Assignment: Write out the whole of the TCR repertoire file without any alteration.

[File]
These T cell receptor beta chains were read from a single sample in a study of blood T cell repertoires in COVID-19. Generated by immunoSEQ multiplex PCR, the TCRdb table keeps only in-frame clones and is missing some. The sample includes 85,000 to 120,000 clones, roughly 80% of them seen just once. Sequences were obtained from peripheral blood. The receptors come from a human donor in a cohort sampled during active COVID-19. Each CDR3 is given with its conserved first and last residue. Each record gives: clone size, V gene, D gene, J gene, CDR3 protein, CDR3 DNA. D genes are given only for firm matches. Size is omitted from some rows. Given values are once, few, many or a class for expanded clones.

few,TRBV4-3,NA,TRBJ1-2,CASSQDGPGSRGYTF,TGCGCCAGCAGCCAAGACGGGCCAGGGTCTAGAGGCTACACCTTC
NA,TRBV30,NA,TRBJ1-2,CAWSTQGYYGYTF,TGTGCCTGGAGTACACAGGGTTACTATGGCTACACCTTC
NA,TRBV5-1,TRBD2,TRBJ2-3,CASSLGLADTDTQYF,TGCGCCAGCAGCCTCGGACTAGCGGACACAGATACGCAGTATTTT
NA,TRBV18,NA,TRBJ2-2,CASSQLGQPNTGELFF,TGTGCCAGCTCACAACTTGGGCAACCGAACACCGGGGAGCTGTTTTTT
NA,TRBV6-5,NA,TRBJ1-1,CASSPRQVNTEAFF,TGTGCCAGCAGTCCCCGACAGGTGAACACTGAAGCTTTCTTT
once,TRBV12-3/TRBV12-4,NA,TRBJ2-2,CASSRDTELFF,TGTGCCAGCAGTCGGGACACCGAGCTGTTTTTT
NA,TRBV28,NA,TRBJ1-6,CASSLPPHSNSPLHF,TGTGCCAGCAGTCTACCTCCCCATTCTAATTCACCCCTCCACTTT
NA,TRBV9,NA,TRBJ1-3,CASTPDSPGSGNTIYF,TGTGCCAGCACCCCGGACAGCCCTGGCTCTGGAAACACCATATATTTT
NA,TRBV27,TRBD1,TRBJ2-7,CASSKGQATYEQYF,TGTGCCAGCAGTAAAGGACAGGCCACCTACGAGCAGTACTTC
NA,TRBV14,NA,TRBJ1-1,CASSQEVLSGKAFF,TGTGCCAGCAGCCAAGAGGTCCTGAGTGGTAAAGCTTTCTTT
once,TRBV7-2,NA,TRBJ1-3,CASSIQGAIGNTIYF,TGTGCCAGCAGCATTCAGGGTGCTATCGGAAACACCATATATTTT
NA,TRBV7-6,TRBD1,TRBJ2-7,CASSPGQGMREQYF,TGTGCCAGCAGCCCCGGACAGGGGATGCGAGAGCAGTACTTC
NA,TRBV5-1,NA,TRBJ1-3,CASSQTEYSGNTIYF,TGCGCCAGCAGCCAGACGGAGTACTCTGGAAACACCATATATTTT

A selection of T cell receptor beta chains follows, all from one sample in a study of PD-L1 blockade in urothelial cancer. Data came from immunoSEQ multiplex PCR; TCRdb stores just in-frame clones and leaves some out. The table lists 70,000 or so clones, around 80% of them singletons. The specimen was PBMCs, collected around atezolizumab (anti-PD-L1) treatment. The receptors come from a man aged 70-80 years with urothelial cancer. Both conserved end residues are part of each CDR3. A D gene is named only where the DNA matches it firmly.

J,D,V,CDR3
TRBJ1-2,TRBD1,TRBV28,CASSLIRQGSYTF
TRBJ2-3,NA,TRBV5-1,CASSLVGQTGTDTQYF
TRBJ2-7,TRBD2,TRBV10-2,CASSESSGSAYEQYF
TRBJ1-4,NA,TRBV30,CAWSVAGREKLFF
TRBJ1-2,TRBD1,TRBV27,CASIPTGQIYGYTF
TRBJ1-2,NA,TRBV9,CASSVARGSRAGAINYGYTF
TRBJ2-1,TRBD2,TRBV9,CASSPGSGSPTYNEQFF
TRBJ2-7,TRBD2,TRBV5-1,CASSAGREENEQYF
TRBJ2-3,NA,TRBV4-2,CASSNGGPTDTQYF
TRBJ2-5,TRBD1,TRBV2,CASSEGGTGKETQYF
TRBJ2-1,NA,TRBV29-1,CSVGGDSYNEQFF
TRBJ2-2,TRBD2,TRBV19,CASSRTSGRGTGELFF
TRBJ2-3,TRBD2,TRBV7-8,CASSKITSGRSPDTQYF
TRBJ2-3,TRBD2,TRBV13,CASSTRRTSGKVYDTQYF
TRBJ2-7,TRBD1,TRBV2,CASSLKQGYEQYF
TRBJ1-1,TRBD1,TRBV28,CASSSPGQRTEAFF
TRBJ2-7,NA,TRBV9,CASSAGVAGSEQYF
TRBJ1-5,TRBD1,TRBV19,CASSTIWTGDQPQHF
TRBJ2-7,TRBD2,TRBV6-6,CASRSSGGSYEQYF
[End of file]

These T cell receptor beta chains were read from a single sample in a study of blood T cell repertoires in COVID-19. Generated by immunoSEQ multiplex PCR, the TCRdb table keeps only in-frame clones and is missing some. The sample includes 85,000 to 120,000 clones, roughly 80% of them seen just once. Sequences were obtained from peripheral blood. The receptors come from a human donor in a cohort sampled during active COVID-19. Each CDR3 is given with its conserved first and last residue. Each record gives: clone size, V gene, D gene, J gene, CDR3 protein, CDR3 DNA. D genes are given only for firm matches. Size is omitted from some rows. Given values are once, few, many or a class for expanded clones.

few,TRBV4-3,NA,TRBJ1-2,CASSQDGPGSRGYTF,TGCGCCAGCAGCCAAGACGGGCCAGGGTCTAGAGGCTACACCTTC
NA,TRBV30,NA,TRBJ1-2,CAWSTQGYYGYTF,TGTGCCTGGAGTACACAGGGTTACTATGGCTACACCTTC
NA,TRBV5-1,TRBD2,TRBJ2-3,CASSLGLADTDTQYF,TGCGCCAGCAGCCTCGGACTAGCGGACACAGATACGCAGTATTTT
NA,TRBV18,NA,TRBJ2-2,CASSQLGQPNTGELFF,TGTGCCAGCTCACAACTTGGGCAACCGAACACCGGGGAGCTGTTTTTT
NA,TRBV6-5,NA,TRBJ1-1,CASSPRQVNTEAFF,TGTGCCAGCAGTCCCCGACAGGTGAACACTGAAGCTTTCTTT
once,TRBV12-3/TRBV12-4,NA,TRBJ2-2,CASSRDTELFF,TGTGCCAGCAGTCGGGACACCGAGCTGTTTTTT
NA,TRBV28,NA,TRBJ1-6,CASSLPPHSNSPLHF,TGTGCCAGCAGTCTACCTCCCCATTCTAATTCACCCCTCCACTTT
NA,TRBV9,NA,TRBJ1-3,CASTPDSPGSGNTIYF,TGTGCCAGCACCCCGGACAGCCCTGGCTCTGGAAACACCATATATTTT
NA,TRBV27,TRBD1,TRBJ2-7,CASSKGQATYEQYF,TGTGCCAGCAGTAAAGGACAGGCCACCTACGAGCAGTACTTC
NA,TRBV14,NA,TRBJ1-1,CASSQEVLSGKAFF,TGTGCCAGCAGCCAAGAGGTCCTGAGTGGTAAAGCTTTCTTT
once,TRBV7-2,NA,TRBJ1-3,CASSIQGAIGNTIYF,TGTGCCAGCAGCATTCAGGGTGCTATCGGAAACACCATATATTTT
NA,TRBV7-6,TRBD1,TRBJ2-7,CASSPGQGMREQYF,TGTGCCAGCAGCCCCGGACAGGGGATGCGAGAGCAGTACTTC
NA,TRBV5-1,NA,TRBJ1-3,CASSQTEYSGNTIYF,TGCGCCAGCAGCCAGACGGAGTACTCTGGAAACACCATATATTTT

A selection of T cell receptor beta chains follows, all from one sample in a study of PD-L1 blockade in urothelial cancer. Data came from immunoSEQ multiplex PCR; TCRdb stores just in-frame clones and leaves some out. The table lists 70,000 or so clones, around 80% of them singletons. The specimen was PBMCs, collected around atezolizumab (anti-PD-L1) treatment. The receptors come from a man aged 70-80 years with urothelial cancer. Both conserved end residues are part of each CDR3. A D gene is named only where the DNA matches it firmly.

J,D,V,CDR3
TRBJ1-2,TRBD1,TRBV28,CASSLIRQGSYTF
TRBJ2-3,NA,TRBV5-1,CASSLVGQTGTDTQYF
TRBJ2-7,TRBD2,TRBV10-2,CASSESSGSAYEQYF
TRBJ1-4,NA,TRBV30,CAWSVAGREKLFF
TRBJ1-2,TRBD1,TRBV27,CASIPTGQIYGYTF
TRBJ1-2,NA,TRBV9,CASSVARGSRAGAINYGYTF
TRBJ2-1,TRBD2,TRBV9,CASSPGSGSPTYNEQFF
TRBJ2-7,TRBD2,TRBV5-1,CASSAGREENEQYF
TRBJ2-3,NA,TRBV4-2,CASSNGGPTDTQYF
TRBJ2-5,TRBD1,TRBV2,CASSEGGTGKETQYF
TRBJ2-1,NA,TRBV29-1,CSVGGDSYNEQFF
TRBJ2-2,TRBD2,TRBV19,CASSRTSGRGTGELFF
TRBJ2-3,TRBD2,TRBV7-8,CASSKITSGRSPDTQYF
TRBJ2-3,TRBD2,TRBV13,CASSTRRTSGKVYDTQYF
TRBJ2-7,TRBD1,TRBV2,CASSLKQGYEQYF
TRBJ1-1,TRBD1,TRBV28,CASSSPGQRTEAFF
TRBJ2-7,NA,TRBV9,CASSAGVAGSEQYF
TRBJ1-5,TRBD1,TRBV19,CASSTIWTGDQPQHF
TRBJ2-7,TRBD2,TRBV6-6,CASRSSGGSYEQYF